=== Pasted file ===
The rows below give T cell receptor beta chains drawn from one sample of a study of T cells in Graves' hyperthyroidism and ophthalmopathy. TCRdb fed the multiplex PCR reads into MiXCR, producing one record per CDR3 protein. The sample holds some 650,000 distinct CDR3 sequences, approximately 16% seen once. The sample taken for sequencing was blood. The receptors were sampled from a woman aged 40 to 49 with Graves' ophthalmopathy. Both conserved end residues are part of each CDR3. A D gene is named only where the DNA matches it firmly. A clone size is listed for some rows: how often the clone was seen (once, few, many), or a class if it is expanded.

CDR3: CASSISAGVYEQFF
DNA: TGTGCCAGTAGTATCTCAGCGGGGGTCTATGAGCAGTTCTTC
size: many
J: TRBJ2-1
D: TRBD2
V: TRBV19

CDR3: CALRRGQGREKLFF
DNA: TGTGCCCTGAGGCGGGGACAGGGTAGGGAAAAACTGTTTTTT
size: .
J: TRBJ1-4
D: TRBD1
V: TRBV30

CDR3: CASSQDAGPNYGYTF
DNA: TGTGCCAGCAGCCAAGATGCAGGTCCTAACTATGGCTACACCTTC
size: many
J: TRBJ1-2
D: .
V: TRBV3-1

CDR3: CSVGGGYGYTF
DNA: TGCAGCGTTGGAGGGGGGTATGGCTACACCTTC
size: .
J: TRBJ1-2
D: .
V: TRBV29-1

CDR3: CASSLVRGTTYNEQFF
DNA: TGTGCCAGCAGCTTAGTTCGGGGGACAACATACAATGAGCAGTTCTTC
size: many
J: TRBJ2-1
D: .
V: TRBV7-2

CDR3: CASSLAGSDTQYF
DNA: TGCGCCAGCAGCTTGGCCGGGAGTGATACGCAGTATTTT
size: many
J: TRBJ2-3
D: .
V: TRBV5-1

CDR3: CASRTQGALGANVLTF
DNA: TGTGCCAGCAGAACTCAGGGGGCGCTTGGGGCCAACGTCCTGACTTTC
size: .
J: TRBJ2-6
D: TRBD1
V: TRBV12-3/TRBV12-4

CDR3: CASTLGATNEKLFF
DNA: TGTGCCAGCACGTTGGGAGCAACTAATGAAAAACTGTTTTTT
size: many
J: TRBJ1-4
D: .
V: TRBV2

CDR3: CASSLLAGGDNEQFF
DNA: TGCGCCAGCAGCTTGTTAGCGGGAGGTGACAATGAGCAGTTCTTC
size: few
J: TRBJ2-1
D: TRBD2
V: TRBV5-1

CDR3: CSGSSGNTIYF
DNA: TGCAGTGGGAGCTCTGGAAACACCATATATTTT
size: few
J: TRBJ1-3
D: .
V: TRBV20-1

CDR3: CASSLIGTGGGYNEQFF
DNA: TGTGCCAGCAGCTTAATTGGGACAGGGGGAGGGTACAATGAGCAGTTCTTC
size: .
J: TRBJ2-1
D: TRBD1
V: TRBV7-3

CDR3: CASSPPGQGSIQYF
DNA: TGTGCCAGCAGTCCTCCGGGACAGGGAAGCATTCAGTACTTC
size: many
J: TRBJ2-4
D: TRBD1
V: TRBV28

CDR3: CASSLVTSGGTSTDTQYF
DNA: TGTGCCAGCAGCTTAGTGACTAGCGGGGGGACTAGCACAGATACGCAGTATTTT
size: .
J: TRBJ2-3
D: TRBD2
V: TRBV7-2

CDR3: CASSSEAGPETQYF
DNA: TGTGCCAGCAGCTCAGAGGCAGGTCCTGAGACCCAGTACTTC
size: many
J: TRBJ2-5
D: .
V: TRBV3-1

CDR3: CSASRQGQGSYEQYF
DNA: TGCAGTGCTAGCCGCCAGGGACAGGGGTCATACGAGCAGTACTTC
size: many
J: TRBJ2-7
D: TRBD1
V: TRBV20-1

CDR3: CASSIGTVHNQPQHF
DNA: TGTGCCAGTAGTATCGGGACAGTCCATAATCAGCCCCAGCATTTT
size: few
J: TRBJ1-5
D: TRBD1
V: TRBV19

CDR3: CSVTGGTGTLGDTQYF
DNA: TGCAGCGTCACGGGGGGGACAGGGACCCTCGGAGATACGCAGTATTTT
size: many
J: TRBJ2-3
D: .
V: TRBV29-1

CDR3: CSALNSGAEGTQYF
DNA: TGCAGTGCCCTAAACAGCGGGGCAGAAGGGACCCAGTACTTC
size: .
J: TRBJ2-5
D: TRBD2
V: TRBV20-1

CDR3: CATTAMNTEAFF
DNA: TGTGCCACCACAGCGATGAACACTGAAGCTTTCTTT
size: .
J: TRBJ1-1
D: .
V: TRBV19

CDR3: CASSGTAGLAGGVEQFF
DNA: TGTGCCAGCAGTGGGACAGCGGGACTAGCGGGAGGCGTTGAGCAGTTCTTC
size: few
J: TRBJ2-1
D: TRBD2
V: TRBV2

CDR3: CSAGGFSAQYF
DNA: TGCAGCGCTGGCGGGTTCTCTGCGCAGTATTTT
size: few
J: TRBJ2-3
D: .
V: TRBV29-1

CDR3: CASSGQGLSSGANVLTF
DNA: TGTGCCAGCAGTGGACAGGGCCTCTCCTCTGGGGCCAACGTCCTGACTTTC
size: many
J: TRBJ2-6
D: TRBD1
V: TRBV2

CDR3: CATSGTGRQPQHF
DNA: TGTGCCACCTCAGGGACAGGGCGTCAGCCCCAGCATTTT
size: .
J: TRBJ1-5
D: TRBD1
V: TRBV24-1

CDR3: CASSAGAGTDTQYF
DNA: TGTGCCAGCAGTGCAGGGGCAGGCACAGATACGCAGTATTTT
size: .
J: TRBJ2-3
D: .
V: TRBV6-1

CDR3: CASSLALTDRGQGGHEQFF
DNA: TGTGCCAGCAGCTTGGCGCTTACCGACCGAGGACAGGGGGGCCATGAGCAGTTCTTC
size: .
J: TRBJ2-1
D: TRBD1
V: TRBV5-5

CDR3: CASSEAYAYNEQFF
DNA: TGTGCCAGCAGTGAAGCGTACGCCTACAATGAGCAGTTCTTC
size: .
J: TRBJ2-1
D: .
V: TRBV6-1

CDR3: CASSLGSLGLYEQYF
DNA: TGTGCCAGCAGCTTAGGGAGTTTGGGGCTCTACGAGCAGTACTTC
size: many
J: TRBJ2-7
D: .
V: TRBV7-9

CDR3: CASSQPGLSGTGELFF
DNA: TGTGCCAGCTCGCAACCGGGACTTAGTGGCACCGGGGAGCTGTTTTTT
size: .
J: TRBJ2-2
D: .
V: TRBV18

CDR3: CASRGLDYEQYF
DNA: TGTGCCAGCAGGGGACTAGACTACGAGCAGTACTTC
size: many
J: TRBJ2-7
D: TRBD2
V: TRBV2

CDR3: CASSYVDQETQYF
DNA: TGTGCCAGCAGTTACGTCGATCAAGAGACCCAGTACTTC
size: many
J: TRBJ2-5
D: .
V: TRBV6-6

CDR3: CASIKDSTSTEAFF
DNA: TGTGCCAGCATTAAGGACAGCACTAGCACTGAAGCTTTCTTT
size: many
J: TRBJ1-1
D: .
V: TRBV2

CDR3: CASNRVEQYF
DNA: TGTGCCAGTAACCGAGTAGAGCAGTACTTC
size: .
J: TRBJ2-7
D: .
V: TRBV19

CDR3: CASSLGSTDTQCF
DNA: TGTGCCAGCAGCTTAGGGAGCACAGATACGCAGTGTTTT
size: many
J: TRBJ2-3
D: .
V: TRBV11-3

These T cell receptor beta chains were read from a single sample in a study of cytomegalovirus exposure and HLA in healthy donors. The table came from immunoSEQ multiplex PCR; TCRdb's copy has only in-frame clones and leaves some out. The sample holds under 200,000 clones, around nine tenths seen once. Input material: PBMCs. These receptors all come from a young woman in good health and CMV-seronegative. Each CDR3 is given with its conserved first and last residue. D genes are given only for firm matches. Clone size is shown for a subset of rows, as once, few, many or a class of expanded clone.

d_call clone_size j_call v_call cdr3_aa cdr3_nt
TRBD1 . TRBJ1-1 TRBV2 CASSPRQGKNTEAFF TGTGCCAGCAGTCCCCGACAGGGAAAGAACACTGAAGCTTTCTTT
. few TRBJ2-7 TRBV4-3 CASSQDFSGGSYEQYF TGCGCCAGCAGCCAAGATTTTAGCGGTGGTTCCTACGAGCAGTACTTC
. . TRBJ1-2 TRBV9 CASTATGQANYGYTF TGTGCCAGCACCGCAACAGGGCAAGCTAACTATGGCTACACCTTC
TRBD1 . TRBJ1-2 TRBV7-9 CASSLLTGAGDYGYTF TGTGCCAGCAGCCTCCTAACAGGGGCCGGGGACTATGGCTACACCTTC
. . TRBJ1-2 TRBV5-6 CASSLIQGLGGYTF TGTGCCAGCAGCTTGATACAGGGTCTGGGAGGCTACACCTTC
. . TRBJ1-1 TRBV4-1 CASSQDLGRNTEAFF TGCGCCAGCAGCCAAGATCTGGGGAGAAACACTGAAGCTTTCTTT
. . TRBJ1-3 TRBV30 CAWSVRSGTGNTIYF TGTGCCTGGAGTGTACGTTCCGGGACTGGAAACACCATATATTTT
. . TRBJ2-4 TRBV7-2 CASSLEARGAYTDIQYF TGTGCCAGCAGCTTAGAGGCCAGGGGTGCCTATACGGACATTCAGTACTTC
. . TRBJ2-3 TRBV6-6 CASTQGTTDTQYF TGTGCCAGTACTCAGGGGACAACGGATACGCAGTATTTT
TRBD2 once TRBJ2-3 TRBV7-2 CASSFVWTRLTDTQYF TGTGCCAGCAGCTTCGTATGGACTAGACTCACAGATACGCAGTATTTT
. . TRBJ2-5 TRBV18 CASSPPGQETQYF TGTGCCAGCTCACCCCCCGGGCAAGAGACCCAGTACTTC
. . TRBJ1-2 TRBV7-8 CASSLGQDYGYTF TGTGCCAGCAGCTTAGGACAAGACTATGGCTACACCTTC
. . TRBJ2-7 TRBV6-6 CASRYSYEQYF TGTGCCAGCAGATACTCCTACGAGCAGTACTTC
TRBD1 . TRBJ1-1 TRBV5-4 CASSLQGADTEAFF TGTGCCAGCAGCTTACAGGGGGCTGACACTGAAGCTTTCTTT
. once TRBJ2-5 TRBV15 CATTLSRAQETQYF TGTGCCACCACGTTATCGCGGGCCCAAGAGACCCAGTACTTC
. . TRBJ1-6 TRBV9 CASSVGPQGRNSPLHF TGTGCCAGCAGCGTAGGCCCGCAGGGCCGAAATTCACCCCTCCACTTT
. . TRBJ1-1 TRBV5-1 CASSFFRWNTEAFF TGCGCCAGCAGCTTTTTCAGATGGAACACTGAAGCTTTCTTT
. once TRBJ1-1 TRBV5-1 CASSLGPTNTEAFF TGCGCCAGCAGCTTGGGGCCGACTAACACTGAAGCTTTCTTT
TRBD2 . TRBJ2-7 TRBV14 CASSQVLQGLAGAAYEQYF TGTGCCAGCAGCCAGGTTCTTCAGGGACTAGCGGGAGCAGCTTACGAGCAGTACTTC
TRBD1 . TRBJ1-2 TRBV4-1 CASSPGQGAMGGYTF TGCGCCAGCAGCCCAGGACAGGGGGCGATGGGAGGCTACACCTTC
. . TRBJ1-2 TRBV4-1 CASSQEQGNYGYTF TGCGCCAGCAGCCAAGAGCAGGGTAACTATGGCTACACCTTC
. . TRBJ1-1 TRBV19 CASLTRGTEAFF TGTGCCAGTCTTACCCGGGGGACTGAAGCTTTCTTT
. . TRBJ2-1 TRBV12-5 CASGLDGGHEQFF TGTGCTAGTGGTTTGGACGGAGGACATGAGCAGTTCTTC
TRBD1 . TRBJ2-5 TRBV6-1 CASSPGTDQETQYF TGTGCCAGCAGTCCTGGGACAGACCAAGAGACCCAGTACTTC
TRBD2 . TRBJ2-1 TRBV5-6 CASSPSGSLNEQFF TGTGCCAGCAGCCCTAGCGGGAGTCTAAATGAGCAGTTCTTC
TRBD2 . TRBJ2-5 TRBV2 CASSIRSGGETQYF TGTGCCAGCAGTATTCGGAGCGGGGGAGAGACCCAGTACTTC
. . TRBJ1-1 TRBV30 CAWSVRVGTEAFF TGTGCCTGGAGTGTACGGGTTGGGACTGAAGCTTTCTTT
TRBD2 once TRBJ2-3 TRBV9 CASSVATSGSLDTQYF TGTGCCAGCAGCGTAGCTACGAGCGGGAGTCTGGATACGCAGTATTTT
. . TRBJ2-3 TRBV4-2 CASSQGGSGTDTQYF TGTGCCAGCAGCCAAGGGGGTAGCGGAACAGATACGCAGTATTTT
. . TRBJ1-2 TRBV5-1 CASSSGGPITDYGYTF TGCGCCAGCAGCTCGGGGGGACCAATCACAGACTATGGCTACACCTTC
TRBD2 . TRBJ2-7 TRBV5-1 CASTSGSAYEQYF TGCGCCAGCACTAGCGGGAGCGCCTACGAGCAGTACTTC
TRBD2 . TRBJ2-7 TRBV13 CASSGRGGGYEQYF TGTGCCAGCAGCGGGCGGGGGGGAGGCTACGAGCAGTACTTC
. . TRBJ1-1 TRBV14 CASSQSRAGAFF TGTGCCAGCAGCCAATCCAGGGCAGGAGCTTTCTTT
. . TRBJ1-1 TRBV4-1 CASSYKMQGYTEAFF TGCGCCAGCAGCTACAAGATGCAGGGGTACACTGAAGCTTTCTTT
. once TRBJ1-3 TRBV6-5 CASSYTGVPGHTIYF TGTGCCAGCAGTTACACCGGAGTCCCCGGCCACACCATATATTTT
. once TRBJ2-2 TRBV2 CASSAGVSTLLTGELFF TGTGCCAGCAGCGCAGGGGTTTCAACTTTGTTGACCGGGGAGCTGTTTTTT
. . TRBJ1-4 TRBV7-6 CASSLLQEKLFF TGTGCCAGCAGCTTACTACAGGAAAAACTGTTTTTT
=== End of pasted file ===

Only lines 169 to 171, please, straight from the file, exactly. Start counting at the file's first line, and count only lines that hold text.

V: TRBV18

CDR3: CASRGLDYEQYF
DNA: TGTGCCAGCAGGGGACTAGACTACGAGCAGTACTTC